If you think blues music is just about crying your heart out ’cause your love done done you wrong, then meet Canadian harmonica player Harpdog Brown, the blues master coming to the Hong Kong Inn on Friday, December 8. He’s coming to play music . . . and more.
“I feel like a missionary taking it to the people,” he stated, “because it is a healthy distraction, and I’ve realized that while I am being a healthy distraction for others, I’m even being a healthy distraction for myself.”
From his viewpoint, whether you hear the blues or play the blues, everyone comes out a winner.
Sometimes referred to as a blues evangelist, the Vancouver-based blues-harp (aka harmonica) player and three-time Maple Blues Award-winner proclaims his message through his “classic” blues, which have their feet solidly embedded in the Chicago blues sound.
But wait a minute. A guy from Canada, snowy Edmonton no less, plays the blues?
“Edmonton was a pretty cultural town for being the most northern large city in Canada,” he said. “There were a lot of good players coming up during the late ’70s and early ’80s.”
He should know. He attended shows featuring Son Seals, Jimmy Rogers, John Lee Hooker and the artist who most influenced his career — James Cotton.
“I saw James Cotton when I was 17 years old,” Brown recalled. “I think that was the main turning point in my musical life. I always liked the harmonica, but I never quite experienced it like I did after seeing Cotton in ’78 or ’79.”
While Brown cut his musical teeth playing guitar, it was the harmonica that sold him on a life as a blues pilgrim, a life he refers to as “the circus.”
What was it about this circus that most appealed to him? Besides the music, he named one big reason: travel. “I was truly born for the circus,” he acknowledged. “Now I get to be the ring leader. It truly fulfills me. It’s all good.”
He credits the Rolling Stones for piquing his interest in the blues, but the Stones were only a doorway. His curiosity led him to explore the artists whom the Stones imitated. “I found myself digging into the roots of this,” he said. “More so than the Stones’ interpretations, I was really drawn to Muddy Waters and Howlin’ Wolf. As that took place, I found the most soft part in my heart for what they call the classic blues — Chicago, where the blues became electrified.”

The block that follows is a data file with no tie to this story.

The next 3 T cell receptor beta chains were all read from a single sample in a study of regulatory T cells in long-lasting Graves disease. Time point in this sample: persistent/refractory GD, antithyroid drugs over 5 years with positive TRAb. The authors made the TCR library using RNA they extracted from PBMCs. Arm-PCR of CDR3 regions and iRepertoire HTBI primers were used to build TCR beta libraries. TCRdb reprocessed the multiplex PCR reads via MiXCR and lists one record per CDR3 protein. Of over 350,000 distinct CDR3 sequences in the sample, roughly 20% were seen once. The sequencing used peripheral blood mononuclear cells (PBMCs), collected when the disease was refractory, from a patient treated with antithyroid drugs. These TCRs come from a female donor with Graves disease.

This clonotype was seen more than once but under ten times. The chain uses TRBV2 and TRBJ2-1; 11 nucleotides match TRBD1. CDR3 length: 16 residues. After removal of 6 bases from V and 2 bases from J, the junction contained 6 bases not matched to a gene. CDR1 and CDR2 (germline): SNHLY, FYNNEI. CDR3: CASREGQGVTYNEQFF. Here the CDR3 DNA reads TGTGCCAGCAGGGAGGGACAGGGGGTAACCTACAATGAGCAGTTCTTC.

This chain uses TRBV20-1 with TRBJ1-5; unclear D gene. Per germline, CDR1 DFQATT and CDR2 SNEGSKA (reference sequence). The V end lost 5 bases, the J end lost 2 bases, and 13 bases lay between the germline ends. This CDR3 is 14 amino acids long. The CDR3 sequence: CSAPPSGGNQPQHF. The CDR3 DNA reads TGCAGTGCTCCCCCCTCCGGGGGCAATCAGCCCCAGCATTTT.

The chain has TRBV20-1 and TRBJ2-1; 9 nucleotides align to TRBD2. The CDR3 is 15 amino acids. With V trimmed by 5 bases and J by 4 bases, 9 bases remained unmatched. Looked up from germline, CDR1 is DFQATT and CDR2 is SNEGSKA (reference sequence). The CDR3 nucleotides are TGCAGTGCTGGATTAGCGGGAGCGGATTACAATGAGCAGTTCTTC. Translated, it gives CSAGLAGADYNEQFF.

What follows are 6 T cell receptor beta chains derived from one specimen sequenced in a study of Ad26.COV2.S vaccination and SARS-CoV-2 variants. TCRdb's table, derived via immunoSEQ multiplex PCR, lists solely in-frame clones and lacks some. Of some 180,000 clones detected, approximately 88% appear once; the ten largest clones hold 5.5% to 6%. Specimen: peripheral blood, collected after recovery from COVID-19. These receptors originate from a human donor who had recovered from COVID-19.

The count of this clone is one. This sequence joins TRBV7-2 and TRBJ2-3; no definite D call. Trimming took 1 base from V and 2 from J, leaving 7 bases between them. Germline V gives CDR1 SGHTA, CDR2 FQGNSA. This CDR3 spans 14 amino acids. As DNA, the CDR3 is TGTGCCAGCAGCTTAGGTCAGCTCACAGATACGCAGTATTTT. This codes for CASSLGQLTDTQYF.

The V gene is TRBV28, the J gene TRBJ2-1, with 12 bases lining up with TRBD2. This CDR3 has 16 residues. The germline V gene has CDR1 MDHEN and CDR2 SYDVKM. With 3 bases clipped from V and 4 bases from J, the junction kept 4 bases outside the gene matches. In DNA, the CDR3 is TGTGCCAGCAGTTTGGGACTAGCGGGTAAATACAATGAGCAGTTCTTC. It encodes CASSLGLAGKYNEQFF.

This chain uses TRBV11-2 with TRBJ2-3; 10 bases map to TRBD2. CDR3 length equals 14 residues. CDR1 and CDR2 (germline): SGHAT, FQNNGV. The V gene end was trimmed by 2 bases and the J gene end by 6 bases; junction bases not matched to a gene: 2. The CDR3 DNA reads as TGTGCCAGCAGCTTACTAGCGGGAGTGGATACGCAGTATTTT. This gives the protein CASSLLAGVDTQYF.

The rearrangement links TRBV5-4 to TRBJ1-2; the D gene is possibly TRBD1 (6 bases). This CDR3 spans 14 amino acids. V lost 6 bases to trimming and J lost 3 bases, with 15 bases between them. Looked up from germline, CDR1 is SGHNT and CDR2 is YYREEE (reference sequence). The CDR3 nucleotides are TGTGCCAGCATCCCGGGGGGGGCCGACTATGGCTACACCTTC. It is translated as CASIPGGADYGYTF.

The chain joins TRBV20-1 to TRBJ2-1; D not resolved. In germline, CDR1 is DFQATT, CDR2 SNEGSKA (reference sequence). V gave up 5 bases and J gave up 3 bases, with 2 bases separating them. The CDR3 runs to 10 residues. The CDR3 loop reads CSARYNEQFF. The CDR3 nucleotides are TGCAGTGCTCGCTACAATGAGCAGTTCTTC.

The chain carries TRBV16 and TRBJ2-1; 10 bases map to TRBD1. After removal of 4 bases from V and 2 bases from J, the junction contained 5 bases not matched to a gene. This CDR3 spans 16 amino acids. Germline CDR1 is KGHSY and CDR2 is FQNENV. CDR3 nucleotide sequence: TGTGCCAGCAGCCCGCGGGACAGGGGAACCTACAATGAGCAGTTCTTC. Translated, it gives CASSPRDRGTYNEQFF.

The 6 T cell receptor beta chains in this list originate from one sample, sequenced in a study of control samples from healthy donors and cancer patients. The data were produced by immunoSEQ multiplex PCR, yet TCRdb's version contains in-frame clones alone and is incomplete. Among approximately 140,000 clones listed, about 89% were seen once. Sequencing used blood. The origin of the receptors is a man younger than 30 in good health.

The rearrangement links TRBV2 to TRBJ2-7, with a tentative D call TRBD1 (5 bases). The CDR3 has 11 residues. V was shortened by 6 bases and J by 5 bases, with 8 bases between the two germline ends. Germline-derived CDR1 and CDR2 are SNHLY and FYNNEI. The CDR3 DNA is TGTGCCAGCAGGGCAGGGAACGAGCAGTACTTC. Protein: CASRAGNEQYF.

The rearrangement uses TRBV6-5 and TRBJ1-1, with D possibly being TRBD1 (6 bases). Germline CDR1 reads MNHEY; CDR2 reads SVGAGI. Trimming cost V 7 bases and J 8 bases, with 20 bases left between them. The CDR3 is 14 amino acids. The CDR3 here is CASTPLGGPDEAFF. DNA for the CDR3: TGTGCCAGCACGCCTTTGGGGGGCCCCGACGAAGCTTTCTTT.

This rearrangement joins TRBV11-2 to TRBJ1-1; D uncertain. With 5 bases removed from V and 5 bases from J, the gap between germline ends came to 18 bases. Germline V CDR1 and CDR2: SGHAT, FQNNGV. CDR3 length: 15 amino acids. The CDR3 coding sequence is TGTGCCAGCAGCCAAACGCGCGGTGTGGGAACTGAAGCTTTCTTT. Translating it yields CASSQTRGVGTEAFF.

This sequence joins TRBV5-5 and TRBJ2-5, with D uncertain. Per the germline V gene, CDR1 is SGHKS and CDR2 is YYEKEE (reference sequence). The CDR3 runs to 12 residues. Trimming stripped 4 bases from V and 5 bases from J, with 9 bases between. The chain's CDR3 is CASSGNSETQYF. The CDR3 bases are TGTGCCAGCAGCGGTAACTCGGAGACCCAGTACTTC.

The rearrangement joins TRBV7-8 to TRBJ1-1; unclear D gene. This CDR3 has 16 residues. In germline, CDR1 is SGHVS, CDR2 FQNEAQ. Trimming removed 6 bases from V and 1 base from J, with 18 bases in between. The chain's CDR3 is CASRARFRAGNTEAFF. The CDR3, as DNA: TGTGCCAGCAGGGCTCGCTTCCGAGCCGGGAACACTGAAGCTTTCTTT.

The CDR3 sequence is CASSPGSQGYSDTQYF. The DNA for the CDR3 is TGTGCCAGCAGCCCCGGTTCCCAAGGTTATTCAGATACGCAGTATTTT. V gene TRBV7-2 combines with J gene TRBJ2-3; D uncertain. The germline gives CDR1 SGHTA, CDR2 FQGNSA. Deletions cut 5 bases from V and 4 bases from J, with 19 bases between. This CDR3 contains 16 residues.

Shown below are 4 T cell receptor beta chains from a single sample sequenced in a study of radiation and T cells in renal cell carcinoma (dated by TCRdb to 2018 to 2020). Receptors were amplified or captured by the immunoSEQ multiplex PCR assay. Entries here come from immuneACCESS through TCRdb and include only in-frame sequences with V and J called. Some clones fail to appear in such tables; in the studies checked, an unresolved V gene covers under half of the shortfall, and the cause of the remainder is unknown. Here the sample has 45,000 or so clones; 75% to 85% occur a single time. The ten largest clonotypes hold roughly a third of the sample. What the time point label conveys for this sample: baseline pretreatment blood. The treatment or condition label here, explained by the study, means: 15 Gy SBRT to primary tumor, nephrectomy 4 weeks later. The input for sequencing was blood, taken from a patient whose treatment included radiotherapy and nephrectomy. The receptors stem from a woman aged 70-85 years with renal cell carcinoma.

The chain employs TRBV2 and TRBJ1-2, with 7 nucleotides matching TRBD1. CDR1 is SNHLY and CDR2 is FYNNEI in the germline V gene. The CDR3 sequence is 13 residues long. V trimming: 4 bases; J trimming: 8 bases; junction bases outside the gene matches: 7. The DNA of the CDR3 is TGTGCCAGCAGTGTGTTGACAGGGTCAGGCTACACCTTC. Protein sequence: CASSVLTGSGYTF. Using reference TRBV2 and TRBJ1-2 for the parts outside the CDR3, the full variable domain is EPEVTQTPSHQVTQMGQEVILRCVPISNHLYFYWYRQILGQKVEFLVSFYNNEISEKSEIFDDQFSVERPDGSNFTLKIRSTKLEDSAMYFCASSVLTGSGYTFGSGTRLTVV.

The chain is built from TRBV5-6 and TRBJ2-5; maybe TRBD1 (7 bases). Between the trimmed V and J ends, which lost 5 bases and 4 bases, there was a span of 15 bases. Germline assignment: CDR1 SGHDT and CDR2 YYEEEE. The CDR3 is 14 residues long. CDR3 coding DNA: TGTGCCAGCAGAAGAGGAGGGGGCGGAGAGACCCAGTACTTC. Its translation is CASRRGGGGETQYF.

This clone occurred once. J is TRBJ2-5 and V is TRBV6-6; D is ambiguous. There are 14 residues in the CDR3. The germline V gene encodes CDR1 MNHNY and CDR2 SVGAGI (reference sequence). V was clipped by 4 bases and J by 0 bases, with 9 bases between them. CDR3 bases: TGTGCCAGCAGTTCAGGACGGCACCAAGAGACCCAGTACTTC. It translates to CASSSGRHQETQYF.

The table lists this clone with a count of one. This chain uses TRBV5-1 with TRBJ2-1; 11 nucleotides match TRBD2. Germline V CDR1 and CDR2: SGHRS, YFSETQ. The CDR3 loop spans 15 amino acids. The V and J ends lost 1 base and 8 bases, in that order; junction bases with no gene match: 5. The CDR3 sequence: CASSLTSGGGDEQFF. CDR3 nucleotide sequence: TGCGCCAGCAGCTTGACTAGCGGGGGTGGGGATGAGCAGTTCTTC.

Brown and his band, Travelin’ With the Blues, with Jordie Edmonds on guitar, Rick Reed on bass and Jimmy Morello on drums, are currently on a 23-day tour of the American West Coast. He refers to it as his “Johnny Appleseed” tour because they are playing shows in smaller venues where they literally must pass the hat. Still, he’s confident the risk will come with a reward. Better venues. Better schedules. The chance to come back to a larger audience.
“Hey, if I can’t believe in myself and invest in myself, well, who else can?” he asked.
Exactly the attitude you would expect from a bluesman. Go out. Pound the bushes. See what shakes out. “It requires that,” he emphasized. “In order to break into new places, you have to pay your freight.”
Brown is breaking new ground in Ventura, at least that’s his hope. After all, he knows that his mission calls him to go out, meet new people, spread the message, and be a healer. Whatever it takes, wherever it takes him, he’s ready to go.
“I do believe that music can heal people,” he asserted, “especially blues music, if they pay attention to the good messages in the songs we perform.”
Yeah, and it’s also tasty, after a big plate of kung pao chicken, to put on your dancing shoes and let ’er rip.
Hi Hat Entertainment Presents Harpdog Brown and the Travelin’ Blues Show on Friday, Dec. 8, at 8 p.m. at the Hong Kong Inn, 435 E. Thompson Blvd., Ventura. For tickets and more information call 278-6478 or visit www.hihatentertainment.com.